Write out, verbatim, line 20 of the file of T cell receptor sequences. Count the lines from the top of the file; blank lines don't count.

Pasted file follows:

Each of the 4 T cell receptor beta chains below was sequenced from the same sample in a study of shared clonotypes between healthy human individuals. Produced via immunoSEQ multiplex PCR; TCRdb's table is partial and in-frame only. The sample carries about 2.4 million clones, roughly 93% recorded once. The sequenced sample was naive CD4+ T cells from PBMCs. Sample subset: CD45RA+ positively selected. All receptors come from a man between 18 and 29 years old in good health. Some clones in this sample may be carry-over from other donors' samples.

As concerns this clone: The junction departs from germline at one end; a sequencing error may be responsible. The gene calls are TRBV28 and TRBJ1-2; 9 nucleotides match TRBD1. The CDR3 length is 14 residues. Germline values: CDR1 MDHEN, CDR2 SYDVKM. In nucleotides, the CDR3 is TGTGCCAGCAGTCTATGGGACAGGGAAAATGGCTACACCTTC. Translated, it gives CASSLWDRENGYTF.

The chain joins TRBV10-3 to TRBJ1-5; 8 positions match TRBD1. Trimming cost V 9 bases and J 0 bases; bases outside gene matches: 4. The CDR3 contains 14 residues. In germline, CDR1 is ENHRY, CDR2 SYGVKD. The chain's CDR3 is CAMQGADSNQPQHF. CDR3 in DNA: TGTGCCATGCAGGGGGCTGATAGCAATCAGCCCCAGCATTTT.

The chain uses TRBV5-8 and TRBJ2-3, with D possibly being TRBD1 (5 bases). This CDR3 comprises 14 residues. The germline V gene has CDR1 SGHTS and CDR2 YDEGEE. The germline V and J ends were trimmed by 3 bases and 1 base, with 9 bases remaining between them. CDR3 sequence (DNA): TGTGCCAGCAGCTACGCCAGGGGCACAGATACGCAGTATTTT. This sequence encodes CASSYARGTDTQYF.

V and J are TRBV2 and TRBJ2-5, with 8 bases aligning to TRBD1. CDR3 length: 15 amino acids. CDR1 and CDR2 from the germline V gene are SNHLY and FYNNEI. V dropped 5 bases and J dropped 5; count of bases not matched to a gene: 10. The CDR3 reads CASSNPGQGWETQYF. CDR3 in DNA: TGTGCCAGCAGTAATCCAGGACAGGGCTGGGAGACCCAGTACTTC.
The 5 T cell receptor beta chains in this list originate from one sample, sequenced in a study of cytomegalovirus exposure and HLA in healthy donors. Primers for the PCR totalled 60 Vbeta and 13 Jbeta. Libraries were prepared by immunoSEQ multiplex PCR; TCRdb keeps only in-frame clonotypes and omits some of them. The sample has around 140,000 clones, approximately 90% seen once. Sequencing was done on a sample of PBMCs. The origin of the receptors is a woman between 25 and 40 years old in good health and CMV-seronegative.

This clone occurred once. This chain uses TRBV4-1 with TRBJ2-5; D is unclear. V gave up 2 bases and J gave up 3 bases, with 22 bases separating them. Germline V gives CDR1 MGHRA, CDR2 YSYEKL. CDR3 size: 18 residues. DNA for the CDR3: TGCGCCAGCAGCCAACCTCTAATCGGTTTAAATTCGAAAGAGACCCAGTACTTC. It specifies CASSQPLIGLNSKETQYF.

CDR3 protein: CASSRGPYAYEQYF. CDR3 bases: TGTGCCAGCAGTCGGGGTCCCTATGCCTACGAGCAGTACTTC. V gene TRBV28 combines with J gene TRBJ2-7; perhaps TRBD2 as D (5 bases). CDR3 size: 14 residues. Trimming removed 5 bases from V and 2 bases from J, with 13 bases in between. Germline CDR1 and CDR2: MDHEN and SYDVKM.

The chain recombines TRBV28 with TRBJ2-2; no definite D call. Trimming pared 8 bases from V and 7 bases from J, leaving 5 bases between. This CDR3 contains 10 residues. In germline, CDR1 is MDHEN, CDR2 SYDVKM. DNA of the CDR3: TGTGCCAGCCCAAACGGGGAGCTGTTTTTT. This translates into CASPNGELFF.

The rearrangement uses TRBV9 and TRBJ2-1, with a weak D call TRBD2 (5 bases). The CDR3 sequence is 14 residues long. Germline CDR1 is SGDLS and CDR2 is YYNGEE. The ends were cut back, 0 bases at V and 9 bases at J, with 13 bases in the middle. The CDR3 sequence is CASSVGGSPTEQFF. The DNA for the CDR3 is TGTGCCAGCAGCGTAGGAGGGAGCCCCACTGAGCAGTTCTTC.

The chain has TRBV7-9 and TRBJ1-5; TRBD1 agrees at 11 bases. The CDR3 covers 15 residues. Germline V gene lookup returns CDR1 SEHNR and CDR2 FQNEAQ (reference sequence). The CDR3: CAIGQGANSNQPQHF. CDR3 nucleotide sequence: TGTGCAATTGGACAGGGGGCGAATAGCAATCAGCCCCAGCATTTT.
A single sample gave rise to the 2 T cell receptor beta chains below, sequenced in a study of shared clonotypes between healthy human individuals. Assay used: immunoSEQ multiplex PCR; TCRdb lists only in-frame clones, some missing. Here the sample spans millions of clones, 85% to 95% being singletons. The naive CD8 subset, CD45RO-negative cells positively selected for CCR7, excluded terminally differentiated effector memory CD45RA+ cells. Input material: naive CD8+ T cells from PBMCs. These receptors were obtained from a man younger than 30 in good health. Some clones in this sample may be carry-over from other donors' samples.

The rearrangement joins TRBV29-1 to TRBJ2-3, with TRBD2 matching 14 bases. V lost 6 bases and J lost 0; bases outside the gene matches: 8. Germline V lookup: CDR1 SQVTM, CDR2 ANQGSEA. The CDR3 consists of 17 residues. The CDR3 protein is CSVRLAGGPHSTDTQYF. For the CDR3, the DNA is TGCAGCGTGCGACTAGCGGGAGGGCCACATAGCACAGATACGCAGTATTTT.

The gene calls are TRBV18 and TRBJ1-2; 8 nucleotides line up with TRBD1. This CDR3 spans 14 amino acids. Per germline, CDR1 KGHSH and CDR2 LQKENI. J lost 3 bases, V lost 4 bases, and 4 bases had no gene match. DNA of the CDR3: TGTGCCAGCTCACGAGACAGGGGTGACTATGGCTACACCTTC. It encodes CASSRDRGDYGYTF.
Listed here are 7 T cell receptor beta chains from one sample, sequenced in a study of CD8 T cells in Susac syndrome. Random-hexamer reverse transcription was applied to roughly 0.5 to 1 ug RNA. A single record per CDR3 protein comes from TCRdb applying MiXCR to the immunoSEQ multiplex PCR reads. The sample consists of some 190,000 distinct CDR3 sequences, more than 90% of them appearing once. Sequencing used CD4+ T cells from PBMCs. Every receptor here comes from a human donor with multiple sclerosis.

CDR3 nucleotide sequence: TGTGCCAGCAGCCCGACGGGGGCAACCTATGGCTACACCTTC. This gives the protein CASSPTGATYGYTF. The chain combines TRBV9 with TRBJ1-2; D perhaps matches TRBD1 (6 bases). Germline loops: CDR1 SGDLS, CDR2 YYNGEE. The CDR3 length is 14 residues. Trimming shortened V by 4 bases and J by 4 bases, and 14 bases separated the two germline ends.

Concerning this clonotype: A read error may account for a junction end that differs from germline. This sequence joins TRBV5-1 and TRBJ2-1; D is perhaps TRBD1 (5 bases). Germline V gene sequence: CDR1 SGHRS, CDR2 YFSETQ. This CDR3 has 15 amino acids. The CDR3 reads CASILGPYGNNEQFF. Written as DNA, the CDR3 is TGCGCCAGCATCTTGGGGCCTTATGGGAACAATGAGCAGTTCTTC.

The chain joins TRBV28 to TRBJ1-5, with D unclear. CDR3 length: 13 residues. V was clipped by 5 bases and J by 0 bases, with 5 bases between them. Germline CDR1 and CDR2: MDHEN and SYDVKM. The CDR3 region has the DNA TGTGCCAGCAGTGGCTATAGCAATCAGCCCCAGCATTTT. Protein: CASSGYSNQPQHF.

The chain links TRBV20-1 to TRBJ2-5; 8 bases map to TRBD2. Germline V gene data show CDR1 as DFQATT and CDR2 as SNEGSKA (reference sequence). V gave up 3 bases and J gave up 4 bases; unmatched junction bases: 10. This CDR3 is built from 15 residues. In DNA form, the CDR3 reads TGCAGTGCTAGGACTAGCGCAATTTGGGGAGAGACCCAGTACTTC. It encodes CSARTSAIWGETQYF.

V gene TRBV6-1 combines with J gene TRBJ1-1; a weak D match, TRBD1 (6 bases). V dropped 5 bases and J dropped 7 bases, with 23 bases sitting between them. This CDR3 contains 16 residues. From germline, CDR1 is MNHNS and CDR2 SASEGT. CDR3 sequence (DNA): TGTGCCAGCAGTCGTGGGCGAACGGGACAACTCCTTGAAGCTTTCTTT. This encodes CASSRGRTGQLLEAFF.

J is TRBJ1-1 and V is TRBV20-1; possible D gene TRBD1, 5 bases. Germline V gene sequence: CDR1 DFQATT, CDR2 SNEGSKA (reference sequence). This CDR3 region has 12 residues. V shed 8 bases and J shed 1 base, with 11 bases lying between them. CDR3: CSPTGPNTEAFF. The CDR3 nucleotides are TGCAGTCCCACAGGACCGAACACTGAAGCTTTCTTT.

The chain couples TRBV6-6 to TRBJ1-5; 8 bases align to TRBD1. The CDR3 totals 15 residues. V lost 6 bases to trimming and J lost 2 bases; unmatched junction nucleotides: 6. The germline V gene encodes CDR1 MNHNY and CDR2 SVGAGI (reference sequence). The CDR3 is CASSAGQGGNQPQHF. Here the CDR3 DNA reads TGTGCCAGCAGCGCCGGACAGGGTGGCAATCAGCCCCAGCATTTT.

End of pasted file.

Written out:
V gene TRBV6-1 combines with J gene TRBJ1-1; a weak D match, TRBD1 (6 bases). V dropped 5 bases and J dropped 7 bases, with 23 bases sitting between them. This CDR3 contains 16 residues. From germline, CDR1 is MNHNS and CDR2 SASEGT. CDR3 sequence (DNA): TGTGCCAGCAGTCGTGGGCGAACGGGACAACTCCTTGAAGCTTTCTTT. This encodes CASSRGRTGQLLEAFF.